Vermont Fish & Wildlife are in need of your assistance, because, the deer herd continues to expand, leading to ecological unevenness.
“We need your help, we need to lower deer densities,” that is according to Mark Scott.
Scott is the director of wildlife with Vermont Fish and Wildlife, and he is asking for help from all hunters.
With an estimated 150,000 deer across the Green Mountain State, Scott explains that number isn’t sustainable, for the deer, and the forest.
“We are starting to see the health (in the deer) give us some red flags concerns. We are seeing the body weight on the young deer, that the biologist measure at the check stations, start to go down,” said Scott.
At this time, Scott is confident that the overall health of the herd is just fine.
The weight loss that he and the other biologist are seeing are warning signs of what could be heading around the corner.
With too many deer in on the landscape, there will be less food, resulting in smaller and sick deer.
The abundance of deer is also causing many headaches for residents, including in Montpelier.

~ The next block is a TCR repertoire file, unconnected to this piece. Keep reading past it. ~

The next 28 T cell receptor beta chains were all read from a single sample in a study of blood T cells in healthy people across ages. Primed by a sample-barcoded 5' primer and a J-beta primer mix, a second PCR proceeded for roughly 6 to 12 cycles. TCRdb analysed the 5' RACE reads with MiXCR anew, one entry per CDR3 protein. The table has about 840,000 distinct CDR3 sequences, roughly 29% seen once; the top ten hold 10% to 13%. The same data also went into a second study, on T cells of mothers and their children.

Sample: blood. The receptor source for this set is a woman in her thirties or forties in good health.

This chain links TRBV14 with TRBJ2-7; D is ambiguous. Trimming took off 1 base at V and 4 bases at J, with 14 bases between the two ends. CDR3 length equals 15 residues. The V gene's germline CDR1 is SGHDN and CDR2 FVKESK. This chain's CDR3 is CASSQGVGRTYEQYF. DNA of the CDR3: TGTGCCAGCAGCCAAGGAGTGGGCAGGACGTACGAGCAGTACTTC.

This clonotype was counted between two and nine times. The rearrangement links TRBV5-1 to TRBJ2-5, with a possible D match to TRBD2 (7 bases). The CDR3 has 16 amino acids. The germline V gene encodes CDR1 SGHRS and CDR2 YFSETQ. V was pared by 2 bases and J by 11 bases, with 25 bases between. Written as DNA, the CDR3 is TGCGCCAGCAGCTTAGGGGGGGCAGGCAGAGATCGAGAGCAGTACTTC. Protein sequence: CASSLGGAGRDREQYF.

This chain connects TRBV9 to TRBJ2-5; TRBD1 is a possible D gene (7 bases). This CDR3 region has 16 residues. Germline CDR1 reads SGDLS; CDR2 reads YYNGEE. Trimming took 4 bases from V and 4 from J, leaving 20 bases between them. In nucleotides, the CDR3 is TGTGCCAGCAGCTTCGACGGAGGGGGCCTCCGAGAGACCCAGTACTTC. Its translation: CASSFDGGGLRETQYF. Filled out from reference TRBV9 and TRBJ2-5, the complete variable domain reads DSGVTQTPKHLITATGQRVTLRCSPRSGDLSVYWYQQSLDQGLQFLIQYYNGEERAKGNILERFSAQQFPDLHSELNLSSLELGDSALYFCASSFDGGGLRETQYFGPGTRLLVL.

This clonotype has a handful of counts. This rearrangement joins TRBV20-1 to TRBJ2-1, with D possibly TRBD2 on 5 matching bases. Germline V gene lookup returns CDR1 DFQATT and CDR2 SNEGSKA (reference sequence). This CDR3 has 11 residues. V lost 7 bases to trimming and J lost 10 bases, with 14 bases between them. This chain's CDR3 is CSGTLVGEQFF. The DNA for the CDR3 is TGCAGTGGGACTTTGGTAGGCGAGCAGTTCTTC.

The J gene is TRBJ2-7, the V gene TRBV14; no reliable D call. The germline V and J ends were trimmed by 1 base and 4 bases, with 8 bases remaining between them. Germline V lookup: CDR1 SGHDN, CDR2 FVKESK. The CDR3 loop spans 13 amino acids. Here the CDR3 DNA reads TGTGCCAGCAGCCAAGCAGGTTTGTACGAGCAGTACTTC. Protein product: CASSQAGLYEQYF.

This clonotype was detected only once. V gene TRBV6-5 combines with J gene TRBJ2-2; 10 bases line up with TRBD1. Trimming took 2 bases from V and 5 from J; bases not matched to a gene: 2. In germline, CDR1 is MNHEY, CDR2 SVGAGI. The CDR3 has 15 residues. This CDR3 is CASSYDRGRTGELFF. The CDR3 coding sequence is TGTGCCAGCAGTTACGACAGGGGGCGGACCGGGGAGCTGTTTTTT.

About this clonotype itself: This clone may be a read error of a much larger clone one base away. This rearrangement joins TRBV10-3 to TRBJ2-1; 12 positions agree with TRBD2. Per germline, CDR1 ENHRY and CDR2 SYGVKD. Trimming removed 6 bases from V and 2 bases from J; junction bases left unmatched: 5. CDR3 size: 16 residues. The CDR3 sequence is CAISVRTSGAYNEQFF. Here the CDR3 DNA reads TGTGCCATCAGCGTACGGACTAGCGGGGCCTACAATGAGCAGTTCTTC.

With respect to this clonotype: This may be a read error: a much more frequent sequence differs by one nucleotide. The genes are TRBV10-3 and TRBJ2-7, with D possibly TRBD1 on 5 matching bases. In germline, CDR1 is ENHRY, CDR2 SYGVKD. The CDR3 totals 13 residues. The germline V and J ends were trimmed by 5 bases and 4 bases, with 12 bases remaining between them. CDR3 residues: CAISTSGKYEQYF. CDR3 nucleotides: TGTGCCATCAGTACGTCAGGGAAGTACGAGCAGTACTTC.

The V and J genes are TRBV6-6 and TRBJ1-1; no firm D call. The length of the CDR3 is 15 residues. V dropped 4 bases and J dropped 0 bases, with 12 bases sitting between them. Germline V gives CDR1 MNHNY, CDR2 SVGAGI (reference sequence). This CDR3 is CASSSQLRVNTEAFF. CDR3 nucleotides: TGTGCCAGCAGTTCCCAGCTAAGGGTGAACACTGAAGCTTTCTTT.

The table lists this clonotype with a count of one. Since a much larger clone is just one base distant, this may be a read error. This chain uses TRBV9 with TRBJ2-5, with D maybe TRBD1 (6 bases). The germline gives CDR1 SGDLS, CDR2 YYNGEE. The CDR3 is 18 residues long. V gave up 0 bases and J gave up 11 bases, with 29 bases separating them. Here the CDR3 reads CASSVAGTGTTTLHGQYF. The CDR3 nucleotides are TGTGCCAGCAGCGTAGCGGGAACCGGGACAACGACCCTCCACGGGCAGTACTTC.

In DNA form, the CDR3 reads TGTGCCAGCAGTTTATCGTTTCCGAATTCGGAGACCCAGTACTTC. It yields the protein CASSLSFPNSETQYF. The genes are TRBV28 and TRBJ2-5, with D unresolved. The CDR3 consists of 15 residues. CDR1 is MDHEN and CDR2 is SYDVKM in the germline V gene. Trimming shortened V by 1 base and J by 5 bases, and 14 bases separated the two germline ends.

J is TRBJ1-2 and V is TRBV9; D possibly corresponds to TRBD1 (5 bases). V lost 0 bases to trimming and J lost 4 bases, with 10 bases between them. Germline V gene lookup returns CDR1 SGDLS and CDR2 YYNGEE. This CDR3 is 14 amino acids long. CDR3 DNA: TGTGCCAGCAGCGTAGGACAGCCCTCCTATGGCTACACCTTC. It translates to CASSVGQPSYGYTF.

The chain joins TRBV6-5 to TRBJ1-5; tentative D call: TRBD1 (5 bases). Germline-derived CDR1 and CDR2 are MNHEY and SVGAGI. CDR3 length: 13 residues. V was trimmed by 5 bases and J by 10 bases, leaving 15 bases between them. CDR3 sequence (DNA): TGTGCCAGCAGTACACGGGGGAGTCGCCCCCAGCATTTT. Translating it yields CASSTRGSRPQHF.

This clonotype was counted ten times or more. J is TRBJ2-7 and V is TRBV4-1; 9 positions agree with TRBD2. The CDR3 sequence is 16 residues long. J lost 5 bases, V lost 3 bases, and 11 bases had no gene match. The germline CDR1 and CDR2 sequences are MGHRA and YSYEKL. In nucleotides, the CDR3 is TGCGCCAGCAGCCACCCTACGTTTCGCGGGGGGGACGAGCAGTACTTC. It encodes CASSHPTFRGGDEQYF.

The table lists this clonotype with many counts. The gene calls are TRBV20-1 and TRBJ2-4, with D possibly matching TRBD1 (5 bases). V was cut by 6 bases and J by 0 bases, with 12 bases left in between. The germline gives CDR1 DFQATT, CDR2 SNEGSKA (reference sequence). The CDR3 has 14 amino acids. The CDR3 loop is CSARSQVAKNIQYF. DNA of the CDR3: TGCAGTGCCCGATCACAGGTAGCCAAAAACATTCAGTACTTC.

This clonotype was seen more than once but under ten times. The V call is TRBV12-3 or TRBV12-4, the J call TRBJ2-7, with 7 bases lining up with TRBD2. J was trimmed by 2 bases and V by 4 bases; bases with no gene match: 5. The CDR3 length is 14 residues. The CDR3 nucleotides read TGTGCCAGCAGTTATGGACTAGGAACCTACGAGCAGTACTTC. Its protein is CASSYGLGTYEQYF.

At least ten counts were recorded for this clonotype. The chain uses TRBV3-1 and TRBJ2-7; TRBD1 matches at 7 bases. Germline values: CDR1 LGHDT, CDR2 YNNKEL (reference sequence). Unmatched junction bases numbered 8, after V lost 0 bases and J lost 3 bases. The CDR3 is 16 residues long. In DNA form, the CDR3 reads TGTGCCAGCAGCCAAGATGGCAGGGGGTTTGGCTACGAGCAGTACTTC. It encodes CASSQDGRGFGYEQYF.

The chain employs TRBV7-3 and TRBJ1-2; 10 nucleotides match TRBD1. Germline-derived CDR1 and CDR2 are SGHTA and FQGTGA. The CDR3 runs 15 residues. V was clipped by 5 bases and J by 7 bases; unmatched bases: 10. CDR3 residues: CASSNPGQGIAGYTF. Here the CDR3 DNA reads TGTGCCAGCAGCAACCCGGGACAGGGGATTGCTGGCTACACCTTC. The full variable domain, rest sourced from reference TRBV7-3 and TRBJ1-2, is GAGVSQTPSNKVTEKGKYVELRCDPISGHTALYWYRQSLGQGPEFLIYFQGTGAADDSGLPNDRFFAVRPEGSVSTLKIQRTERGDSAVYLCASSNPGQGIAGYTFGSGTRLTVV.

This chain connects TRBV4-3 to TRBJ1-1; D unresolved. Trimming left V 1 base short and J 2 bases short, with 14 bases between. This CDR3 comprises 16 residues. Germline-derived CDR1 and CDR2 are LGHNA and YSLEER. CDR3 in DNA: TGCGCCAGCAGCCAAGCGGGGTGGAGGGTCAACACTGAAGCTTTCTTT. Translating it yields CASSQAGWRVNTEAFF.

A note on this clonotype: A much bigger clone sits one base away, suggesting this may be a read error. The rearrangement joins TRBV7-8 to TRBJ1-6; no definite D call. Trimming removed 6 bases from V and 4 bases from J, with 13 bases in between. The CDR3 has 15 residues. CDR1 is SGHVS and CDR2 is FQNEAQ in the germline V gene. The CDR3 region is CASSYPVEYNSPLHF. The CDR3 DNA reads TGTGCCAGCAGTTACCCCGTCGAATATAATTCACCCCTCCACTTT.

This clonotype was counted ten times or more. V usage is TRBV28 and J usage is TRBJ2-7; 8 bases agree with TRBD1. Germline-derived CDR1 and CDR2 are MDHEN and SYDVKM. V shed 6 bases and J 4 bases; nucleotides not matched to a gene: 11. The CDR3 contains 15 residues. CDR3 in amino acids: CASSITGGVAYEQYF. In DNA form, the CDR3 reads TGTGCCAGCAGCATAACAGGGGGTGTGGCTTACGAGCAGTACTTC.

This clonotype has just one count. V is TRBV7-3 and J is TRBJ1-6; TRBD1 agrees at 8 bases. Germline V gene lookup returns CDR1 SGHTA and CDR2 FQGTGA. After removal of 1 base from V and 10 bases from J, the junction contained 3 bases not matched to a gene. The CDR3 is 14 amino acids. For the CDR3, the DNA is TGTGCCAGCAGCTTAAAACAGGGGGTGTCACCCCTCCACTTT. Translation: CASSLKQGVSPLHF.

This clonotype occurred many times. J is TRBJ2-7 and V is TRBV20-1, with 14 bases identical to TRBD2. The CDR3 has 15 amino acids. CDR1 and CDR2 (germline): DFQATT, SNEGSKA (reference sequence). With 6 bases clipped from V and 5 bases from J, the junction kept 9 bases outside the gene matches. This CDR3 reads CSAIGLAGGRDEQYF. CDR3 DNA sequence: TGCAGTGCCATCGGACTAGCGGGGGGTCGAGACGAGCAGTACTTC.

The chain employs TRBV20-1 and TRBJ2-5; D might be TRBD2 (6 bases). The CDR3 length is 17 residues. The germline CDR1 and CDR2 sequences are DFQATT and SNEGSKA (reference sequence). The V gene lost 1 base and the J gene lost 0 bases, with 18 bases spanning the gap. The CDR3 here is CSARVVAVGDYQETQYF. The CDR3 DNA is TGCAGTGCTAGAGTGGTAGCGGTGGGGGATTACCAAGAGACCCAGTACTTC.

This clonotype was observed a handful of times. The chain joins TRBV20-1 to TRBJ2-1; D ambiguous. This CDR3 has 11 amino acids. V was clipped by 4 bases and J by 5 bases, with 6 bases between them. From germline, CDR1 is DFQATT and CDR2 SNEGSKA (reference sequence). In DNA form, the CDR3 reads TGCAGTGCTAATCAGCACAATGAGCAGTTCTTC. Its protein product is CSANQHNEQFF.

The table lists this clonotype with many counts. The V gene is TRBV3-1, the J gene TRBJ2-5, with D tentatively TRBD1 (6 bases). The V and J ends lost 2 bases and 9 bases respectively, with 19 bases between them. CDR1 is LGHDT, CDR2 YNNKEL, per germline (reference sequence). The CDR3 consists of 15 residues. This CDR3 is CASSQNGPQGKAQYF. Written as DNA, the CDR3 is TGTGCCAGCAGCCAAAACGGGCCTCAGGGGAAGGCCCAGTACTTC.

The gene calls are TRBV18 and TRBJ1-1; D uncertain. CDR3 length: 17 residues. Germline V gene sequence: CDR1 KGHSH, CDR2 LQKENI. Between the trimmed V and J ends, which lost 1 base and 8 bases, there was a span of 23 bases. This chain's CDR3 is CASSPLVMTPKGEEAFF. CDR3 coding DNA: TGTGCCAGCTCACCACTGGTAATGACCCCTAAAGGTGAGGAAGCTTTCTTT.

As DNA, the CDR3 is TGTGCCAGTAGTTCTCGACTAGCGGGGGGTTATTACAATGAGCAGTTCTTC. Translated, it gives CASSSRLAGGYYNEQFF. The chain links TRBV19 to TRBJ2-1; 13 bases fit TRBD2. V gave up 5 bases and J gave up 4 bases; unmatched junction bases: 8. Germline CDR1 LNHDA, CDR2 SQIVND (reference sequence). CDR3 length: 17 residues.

Bridget Phillips says, she normally sees four or six deer in her backyard on any given week.
“They’re often near the communal plants, and trees. We probably see them three or four times in a week,” said Phillips.
The deer are usually stopping in for a quick meal, eating anything leafy, she said.
“They’re just ornamental apple trees. But, they like to nibble on them. As I said, they don’t stay in the area for more than usually 15 to 20 minutes,” she said.
This is why Vermont Fish & Wildlife have issued 26,000 permits.
As of Monday, many of those permits haven’t been purchased.
“We are sitting on 8,000 available permits, for antlerless deer, for doe,” said Scott.
Each permit costs $10.00 and can be done here.
“We are seeing too many deer along the borders of the state, in the southern part of the state. Both between New York, and New Hampshire,” said Scott.
If you had been out of the hunting scene for some time, and need a refresher or want to learn how to hunt. Vermont Fish & Wildlife will be happy to help you get started.